From the 1940s hope that Europe’s workers would rise in socialist revolution, to the joys of ’68, the left’s rise, and impasse, in the decades that followed, Mandel plunged into far-left politics.

Stutje recounts the saga of the Belgium left (through the microscope of Trotskyism), and Mandel involvement in the Fourth International. Or rather, the United Secretariat of the Fourth International. He is fair to Michel Raptis (‘Pablo’), for years his closest collaborator and rival, praising his “political intuition”, and his faults, “imperiousness”. They separated mid-60s, on Pablo’s unconditional support for anti-colonialist movements. Mandel too, as the sixties wore on, had been wrapped up in ‘third-worldist’ causes – Struje cites close contact with Che Guevara. But his principal faith lay in the working class in industrialised counties.

At the same time the party man was writing serious, if (critics comment), too all-embracing works, such as Marxist Economic Theory (1962), and the unfortunately titled Late Capitalism (1972) – how ‘late’? These consolidated his academic position at the Dutch language Free University of Brussels. That aside, few consider Mandel as the founder of a ‘school’ of Marxist political economy. As Stutje remarks, his study on the ‘long waves’ theory of crises (1978), lacks the institutional details of how capitalist accumulation developed post-war. But his influence was wider. Amongst prolific writings, which read as if stitched together from Europe’s press, Mandel produced real gems, his Introductions to the Penguin edition of Capital, and on Marx’s wider intellectual development. Perhaps his greatest political contribution – a break with the Leninist past as great as Eurocommunism’s – was to envisage socialist democracy. Strange to say, in retrospect, this was a major turning point for those reared in the harshest interpretations of the Dictatorship of the Proletariat. It would be impossible to imagine a left capable of confronting the collapse of Official Communism without this return to democratic roots.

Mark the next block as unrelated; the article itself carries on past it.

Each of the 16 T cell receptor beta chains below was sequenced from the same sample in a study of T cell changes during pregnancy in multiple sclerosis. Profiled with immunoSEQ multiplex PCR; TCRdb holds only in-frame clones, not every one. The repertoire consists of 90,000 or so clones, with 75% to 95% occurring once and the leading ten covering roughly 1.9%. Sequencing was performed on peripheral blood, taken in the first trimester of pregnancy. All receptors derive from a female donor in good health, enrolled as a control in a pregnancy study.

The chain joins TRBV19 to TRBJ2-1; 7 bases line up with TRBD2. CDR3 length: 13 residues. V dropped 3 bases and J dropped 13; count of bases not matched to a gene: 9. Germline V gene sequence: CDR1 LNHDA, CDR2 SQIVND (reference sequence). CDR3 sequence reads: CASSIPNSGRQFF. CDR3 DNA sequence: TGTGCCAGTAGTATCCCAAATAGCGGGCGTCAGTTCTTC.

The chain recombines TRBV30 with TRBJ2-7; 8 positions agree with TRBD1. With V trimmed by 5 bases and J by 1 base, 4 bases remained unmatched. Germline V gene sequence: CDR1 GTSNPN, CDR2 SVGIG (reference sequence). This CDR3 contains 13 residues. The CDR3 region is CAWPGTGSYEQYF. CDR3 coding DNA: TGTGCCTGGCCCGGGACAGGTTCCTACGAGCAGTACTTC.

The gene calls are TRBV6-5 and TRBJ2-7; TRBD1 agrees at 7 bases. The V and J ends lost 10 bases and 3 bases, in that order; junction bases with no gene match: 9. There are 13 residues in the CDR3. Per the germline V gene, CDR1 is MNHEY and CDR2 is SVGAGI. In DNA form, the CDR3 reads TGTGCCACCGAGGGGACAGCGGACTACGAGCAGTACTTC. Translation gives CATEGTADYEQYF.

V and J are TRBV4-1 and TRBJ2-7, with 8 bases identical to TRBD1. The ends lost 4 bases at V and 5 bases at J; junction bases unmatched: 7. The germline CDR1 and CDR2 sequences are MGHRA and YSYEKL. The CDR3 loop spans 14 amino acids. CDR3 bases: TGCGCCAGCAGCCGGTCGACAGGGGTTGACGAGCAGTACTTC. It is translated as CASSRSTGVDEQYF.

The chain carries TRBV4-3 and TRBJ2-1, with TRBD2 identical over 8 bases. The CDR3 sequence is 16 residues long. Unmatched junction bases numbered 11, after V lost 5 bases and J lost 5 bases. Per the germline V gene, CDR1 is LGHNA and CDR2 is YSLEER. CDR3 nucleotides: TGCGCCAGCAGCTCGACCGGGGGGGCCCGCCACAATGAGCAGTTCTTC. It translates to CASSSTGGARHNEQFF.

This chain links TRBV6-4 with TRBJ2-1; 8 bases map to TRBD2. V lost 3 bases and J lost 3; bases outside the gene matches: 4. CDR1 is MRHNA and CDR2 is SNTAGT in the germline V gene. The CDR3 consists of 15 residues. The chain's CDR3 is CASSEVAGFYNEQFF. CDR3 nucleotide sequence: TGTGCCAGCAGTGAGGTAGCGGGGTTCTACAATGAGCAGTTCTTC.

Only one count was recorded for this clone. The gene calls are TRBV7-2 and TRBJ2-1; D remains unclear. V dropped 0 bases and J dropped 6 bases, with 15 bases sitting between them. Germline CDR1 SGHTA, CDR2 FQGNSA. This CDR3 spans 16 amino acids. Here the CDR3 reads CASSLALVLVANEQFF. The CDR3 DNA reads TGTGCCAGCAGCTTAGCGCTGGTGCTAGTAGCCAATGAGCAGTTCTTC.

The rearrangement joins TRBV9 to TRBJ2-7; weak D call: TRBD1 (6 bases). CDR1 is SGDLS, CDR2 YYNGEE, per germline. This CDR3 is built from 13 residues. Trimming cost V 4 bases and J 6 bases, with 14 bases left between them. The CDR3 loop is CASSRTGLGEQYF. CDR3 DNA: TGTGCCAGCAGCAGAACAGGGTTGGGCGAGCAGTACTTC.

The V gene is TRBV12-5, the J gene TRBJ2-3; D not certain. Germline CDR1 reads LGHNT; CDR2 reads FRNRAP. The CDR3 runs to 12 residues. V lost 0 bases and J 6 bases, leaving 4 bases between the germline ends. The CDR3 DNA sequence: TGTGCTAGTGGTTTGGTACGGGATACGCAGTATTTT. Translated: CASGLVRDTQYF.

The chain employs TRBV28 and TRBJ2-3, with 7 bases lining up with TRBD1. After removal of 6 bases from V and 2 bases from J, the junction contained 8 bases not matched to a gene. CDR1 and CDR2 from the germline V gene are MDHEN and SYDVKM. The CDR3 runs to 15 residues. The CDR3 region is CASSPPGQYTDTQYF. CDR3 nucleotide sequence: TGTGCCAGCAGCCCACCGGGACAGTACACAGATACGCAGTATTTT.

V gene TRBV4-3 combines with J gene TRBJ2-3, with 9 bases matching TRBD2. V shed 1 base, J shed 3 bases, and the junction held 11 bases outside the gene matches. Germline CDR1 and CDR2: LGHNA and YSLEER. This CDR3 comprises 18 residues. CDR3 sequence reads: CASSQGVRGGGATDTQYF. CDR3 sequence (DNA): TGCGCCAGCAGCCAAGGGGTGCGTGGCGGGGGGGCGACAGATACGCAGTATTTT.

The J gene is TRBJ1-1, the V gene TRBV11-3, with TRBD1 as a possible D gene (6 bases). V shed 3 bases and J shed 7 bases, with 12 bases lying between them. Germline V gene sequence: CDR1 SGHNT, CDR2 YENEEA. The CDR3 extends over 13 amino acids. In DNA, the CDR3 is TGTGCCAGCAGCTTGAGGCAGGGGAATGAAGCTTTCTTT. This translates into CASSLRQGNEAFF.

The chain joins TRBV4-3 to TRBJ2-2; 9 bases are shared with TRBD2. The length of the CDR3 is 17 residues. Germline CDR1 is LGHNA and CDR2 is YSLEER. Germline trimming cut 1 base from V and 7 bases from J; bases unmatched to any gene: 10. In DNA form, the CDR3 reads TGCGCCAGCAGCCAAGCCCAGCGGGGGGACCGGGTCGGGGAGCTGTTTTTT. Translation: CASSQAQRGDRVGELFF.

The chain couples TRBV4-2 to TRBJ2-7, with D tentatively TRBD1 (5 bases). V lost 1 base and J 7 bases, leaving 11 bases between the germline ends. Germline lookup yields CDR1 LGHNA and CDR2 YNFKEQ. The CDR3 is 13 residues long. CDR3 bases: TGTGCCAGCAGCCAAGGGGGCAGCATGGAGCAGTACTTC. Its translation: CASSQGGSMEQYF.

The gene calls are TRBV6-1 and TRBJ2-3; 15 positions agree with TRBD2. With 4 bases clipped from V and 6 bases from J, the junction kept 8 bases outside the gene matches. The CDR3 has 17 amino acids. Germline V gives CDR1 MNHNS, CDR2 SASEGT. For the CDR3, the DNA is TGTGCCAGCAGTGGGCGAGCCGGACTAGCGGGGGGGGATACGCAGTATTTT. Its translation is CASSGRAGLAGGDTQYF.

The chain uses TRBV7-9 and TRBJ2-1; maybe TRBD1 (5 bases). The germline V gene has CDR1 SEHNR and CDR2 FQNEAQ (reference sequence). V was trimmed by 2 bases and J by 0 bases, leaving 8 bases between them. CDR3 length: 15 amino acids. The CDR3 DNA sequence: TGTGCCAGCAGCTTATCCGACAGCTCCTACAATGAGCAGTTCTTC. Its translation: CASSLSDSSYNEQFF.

In the 1970s Mandel was banned from entering several countries, including Germany, France, and the US. Not only Mandel envisaged – in this case, feared – revolutionary upheavals. Even when this prospect subsided in the early 1980s the Fourth International peaked at 10,000 active members.